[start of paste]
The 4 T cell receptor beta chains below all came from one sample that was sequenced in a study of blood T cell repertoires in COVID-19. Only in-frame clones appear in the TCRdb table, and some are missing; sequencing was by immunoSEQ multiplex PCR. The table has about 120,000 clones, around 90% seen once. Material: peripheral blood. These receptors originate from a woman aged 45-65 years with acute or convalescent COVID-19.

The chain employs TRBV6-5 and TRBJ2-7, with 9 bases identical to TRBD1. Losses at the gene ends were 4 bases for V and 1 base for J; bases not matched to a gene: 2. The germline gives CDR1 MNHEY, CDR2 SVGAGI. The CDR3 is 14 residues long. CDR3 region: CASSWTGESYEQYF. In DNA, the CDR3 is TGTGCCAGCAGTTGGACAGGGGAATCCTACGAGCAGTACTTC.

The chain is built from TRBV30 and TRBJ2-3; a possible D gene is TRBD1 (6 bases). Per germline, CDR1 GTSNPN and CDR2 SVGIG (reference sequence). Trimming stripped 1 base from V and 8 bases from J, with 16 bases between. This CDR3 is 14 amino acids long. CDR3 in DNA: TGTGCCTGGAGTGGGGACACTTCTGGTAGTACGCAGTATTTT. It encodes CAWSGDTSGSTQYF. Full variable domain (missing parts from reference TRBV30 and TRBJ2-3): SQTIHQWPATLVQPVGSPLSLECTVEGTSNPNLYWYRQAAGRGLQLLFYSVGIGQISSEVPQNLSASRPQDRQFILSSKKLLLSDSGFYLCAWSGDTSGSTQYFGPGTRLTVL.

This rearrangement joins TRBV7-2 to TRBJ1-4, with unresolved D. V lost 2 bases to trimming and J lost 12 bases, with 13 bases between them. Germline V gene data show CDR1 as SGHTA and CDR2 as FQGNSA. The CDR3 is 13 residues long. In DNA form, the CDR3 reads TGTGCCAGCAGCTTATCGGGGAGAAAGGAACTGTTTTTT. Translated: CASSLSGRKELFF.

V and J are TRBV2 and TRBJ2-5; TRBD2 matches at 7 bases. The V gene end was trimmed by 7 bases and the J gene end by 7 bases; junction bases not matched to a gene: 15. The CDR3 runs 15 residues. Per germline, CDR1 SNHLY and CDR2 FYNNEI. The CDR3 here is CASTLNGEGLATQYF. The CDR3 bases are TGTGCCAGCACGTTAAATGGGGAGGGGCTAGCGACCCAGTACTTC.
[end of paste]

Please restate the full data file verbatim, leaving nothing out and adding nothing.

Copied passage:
The 4 T cell receptor beta chains below all came from one sample that was sequenced in a study of blood T cell repertoires in COVID-19. Only in-frame clones appear in the TCRdb table, and some are missing; sequencing was by immunoSEQ multiplex PCR. The table has about 120,000 clones, around 90% seen once. Material: peripheral blood. These receptors originate from a woman aged 45-65 years with acute or convalescent COVID-19.

The chain employs TRBV6-5 and TRBJ2-7, with 9 bases identical to TRBD1. Losses at the gene ends were 4 bases for V and 1 base for J; bases not matched to a gene: 2. The germline gives CDR1 MNHEY, CDR2 SVGAGI. The CDR3 is 14 residues long. CDR3 region: CASSWTGESYEQYF. In DNA, the CDR3 is TGTGCCAGCAGTTGGACAGGGGAATCCTACGAGCAGTACTTC.

The chain is built from TRBV30 and TRBJ2-3; a possible D gene is TRBD1 (6 bases). Per germline, CDR1 GTSNPN and CDR2 SVGIG (reference sequence). Trimming stripped 1 base from V and 8 bases from J, with 16 bases between. This CDR3 is 14 amino acids long. CDR3 in DNA: TGTGCCTGGAGTGGGGACACTTCTGGTAGTACGCAGTATTTT. It encodes CAWSGDTSGSTQYF. Full variable domain (missing parts from reference TRBV30 and TRBJ2-3): SQTIHQWPATLVQPVGSPLSLECTVEGTSNPNLYWYRQAAGRGLQLLFYSVGIGQISSEVPQNLSASRPQDRQFILSSKKLLLSDSGFYLCAWSGDTSGSTQYFGPGTRLTVL.

This rearrangement joins TRBV7-2 to TRBJ1-4, with unresolved D. V lost 2 bases to trimming and J lost 12 bases, with 13 bases between them. Germline V gene data show CDR1 as SGHTA and CDR2 as FQGNSA. The CDR3 is 13 residues long. In DNA form, the CDR3 reads TGTGCCAGCAGCTTATCGGGGAGAAAGGAACTGTTTTTT. Translated: CASSLSGRKELFF.

V and J are TRBV2 and TRBJ2-5; TRBD2 matches at 7 bases. The V gene end was trimmed by 7 bases and the J gene end by 7 bases; junction bases not matched to a gene: 15. The CDR3 runs 15 residues. Per germline, CDR1 SNHLY and CDR2 FYNNEI. The CDR3 here is CASTLNGEGLATQYF. The CDR3 bases are TGTGCCAGCACGTTAAATGGGGAGGGGCTAGCGACCCAGTACTTC.